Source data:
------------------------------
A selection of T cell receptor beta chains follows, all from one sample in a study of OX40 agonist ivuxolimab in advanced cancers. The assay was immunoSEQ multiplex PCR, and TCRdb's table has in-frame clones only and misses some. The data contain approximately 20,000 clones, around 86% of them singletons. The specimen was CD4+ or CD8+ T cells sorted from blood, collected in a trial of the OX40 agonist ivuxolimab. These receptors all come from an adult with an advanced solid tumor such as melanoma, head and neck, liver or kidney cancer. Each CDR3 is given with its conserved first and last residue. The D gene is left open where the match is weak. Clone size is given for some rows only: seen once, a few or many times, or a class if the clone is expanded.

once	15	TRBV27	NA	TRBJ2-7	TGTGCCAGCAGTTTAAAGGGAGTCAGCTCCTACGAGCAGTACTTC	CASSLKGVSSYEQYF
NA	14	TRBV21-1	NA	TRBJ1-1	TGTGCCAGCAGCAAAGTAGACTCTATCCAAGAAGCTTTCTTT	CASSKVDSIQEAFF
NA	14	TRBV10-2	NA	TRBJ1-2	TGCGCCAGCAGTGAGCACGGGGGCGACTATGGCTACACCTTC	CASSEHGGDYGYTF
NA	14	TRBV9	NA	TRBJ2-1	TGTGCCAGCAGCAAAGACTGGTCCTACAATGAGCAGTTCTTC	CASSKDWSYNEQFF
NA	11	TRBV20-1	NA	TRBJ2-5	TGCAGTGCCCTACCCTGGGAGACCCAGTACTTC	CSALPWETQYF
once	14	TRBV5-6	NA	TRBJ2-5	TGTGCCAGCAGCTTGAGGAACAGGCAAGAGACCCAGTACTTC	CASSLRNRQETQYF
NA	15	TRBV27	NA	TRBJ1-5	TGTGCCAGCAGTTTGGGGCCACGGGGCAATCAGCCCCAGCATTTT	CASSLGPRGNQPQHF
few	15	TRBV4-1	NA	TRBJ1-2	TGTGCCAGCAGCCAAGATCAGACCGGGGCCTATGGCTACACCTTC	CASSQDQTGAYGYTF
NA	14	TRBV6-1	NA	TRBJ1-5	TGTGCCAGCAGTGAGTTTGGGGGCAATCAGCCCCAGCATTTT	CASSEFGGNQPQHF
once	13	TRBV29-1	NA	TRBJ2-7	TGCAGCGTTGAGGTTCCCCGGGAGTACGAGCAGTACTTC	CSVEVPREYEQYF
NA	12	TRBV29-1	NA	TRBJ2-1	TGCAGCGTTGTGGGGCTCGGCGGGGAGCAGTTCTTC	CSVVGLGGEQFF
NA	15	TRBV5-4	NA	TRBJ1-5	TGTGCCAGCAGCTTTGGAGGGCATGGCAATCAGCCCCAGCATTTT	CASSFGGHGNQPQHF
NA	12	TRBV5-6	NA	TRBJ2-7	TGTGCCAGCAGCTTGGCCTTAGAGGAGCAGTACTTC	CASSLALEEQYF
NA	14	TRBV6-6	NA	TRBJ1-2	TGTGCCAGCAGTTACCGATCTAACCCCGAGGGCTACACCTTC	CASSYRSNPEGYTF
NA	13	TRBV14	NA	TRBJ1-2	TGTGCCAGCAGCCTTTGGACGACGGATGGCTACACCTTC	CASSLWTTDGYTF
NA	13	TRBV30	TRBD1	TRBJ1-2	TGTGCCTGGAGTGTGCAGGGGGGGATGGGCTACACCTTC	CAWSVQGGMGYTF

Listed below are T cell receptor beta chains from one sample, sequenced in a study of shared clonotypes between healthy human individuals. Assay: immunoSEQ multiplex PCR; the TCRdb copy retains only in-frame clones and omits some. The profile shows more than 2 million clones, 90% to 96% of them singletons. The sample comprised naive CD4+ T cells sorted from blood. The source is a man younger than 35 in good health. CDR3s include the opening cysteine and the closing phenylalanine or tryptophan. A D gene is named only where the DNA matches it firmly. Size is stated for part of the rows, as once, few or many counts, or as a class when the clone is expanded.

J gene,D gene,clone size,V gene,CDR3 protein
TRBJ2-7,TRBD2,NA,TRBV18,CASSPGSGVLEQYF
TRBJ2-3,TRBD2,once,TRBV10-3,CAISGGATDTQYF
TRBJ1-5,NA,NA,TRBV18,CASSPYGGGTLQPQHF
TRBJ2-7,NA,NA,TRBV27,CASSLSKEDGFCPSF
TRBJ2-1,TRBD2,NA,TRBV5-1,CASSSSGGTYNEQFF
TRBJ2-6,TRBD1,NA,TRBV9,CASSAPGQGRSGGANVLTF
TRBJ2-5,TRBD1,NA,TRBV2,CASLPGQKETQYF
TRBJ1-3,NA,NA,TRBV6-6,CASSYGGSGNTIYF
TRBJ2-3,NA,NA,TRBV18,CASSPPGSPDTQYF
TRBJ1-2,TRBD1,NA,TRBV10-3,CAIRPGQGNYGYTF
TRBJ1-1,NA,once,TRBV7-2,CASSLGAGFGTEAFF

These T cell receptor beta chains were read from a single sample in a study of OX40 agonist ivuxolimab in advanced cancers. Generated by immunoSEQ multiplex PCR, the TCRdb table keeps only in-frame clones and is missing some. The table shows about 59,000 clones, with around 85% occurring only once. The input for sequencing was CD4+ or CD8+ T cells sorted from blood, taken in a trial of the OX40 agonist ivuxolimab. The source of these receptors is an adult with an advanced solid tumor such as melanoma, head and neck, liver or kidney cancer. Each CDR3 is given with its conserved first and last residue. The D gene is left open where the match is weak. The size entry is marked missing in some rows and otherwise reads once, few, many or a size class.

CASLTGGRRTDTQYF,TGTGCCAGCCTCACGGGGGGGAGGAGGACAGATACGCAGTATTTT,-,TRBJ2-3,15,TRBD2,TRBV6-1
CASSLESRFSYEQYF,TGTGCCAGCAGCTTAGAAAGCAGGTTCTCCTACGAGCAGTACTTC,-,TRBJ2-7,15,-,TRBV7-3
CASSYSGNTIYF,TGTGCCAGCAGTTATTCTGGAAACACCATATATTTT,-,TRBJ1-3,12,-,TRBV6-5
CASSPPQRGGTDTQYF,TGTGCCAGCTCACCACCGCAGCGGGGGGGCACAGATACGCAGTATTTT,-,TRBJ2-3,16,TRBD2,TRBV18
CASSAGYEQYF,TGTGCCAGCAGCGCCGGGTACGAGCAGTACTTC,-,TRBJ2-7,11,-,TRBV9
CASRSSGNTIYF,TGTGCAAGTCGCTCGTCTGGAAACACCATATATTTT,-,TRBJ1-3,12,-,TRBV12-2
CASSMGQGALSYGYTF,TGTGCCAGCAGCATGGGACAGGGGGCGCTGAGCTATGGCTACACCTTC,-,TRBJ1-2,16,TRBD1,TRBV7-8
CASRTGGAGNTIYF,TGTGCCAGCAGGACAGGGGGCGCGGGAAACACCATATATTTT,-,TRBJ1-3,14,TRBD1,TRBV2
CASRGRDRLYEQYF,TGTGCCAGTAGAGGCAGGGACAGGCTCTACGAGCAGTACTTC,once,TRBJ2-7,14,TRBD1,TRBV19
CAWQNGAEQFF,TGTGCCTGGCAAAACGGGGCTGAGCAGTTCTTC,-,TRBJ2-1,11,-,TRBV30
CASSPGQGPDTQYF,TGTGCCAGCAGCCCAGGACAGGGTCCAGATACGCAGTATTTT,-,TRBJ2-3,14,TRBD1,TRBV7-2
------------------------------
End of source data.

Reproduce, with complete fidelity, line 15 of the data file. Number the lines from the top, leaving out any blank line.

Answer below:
NA	14	TRBV6-6	NA	TRBJ1-2	TGTGCCAGCAGTTACCGATCTAACCCCGAGGGCTACACCTTC	CASSYRSNPEGYTF